MIT Has ‘Accountability Group’ For Whites Guilty of ‘Systemic Racism’

REUTERS/Eduardo Munoz

David Krayden Ottawa Bureau Chief
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White people at the Massachusetts Institute of Technology (MIT) can now find a place to to deal with their guilt and atone for their real or imagined racism, Campus Reform reports.

The MIT “White Person’s Accountability Group” is there for men and women who need a plan to cope with their “roles both in perpetuating systemic racism and in dismantling it.”

The enterprise is an off-shoot of the White Privilege Conference (WPC) that unfolded at MIT, where “a mixed-race group of MIT community members” had an inward dawning of their supposed special status and knew “how different their experience had been in at the WPC space and that there was a lot they could do with other white people to dismantle internal and structural racism.”

That revelation was apparently so jarring that the white members of the group vowed to observe monthly meetings and “hold one another accountable to advancing racial justice in [their] own personal, institutional, and societal spheres.”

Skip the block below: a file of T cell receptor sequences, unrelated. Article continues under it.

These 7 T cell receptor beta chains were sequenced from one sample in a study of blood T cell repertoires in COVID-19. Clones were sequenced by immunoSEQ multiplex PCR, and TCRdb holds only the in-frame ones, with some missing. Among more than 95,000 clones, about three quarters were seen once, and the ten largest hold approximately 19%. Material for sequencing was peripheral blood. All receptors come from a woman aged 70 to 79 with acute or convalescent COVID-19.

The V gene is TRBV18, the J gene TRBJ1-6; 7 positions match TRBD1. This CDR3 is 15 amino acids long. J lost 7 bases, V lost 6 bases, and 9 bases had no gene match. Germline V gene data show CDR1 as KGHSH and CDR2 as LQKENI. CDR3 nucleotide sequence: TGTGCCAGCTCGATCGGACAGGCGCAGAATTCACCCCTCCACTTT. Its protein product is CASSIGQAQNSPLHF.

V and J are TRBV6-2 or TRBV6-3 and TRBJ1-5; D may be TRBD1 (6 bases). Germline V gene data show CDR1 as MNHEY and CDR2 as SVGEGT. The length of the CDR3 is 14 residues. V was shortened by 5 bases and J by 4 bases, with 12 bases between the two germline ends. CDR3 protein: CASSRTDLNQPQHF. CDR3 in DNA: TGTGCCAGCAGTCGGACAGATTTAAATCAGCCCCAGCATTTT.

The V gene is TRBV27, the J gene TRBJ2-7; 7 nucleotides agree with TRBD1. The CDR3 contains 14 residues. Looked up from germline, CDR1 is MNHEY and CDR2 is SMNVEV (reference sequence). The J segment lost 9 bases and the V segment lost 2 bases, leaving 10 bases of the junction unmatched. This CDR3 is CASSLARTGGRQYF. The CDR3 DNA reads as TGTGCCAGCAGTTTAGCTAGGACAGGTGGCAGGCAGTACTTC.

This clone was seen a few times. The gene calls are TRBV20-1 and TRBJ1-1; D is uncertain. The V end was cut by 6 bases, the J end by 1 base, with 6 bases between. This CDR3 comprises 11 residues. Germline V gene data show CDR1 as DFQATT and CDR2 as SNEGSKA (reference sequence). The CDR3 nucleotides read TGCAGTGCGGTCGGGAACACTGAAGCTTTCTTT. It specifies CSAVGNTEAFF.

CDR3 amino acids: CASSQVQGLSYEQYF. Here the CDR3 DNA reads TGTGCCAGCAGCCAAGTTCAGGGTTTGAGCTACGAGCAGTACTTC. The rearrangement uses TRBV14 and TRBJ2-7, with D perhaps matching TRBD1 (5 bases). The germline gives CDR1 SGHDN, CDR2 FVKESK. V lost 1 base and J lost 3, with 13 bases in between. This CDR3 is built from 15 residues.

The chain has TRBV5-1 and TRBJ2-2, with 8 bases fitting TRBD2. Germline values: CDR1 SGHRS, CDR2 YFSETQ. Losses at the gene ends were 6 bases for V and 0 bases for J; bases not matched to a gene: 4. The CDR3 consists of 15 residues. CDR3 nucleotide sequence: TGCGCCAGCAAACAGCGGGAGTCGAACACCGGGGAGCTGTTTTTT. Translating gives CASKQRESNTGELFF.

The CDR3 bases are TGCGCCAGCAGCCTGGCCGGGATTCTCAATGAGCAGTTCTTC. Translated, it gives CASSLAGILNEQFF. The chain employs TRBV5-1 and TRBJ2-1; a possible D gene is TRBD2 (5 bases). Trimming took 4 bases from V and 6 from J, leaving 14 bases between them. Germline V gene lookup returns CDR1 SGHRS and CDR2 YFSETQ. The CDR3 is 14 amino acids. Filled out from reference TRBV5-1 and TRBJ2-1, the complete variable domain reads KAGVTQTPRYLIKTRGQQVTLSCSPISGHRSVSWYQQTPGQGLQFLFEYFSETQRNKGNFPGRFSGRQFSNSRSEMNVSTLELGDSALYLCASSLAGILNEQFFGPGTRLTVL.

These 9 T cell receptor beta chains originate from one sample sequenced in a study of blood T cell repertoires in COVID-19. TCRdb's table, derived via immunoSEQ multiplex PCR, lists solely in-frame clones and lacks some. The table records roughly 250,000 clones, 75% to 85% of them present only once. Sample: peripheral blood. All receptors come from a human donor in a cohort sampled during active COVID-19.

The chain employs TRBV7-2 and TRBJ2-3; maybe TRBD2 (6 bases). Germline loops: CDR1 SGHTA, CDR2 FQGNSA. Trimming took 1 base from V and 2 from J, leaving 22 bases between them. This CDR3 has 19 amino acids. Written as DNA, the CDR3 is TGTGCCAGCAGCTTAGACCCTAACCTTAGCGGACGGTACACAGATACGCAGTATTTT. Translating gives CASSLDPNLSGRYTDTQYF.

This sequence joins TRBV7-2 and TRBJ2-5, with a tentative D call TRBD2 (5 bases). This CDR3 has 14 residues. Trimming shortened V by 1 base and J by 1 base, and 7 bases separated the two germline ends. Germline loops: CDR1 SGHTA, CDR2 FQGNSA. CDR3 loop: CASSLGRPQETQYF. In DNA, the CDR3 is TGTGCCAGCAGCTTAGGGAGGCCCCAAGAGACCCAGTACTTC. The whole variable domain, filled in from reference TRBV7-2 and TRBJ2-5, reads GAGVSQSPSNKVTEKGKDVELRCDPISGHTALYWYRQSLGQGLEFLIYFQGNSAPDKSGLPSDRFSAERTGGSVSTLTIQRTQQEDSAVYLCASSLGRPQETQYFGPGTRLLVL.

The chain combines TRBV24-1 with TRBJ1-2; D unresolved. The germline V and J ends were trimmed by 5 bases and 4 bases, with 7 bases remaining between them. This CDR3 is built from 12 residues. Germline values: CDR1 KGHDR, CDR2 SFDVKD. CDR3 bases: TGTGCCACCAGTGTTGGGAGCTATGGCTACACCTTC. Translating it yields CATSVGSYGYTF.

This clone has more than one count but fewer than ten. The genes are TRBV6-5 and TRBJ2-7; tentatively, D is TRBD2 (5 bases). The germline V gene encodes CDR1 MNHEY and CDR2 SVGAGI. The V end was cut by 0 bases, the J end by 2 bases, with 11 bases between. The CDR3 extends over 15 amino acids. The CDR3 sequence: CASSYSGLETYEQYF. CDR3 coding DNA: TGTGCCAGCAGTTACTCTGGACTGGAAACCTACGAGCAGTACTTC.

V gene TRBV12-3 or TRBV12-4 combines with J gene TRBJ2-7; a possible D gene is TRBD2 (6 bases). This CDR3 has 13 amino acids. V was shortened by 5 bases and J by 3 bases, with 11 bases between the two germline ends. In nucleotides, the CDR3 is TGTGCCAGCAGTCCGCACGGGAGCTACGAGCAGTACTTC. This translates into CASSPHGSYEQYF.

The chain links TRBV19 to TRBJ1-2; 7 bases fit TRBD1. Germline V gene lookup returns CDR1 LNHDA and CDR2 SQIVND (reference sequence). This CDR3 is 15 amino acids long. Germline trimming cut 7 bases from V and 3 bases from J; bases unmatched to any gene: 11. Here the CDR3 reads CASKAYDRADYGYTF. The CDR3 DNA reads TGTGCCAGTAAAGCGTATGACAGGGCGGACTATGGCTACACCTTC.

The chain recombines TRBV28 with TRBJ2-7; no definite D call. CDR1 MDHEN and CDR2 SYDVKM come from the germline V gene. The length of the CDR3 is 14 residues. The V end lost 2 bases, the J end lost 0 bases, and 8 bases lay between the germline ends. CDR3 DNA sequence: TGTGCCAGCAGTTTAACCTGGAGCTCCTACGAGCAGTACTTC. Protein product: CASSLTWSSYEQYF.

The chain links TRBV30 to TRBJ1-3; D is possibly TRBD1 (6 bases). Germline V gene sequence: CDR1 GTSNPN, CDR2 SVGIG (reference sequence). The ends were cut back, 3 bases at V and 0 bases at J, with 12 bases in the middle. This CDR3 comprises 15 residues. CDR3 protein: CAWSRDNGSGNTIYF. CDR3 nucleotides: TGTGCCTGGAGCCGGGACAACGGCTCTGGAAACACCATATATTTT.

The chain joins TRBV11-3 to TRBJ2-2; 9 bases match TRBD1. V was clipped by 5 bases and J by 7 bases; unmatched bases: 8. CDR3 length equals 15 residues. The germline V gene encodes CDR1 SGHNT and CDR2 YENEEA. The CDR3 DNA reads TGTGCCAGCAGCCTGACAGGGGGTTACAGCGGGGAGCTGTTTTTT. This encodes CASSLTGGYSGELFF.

And they’re not keeping their mission to themselves but seeking to involve the whole campus by hosting events like “But I’m Not Racist!” that was designed to demonstrate that most white people are in racist denial and were challenged to “engage with their own identities.”

But don’t expect to join the White Person’s Accountability Group any time soon; it’s not looking for new members, and will remain intentionally small because otherwise it might be difficult for the existing remnant to “share personal experiences and build relationships of accountability with one another.”

Rather than feel crowded, the group members invite otherguilty white people to start their own groups and begin sharing the pain. They’ve even prepared some handy guidelines on “building an effective white caucus.”

The document outlines that racial caucuses are “where people of color and white people meet separately for a time to counsel together.” In a “white caucus,” whites can “uncover the depths of their internalized racist superiority.”

Interested white students are cautioned that they can’t just put any old subject on the agenda because “people of color” should determine what issues are discussed. They’re also told to be careful about when and how they ask these “people of color” for assistance because, “there is a fine line between seeking accountability and adding another burden on people of color.”

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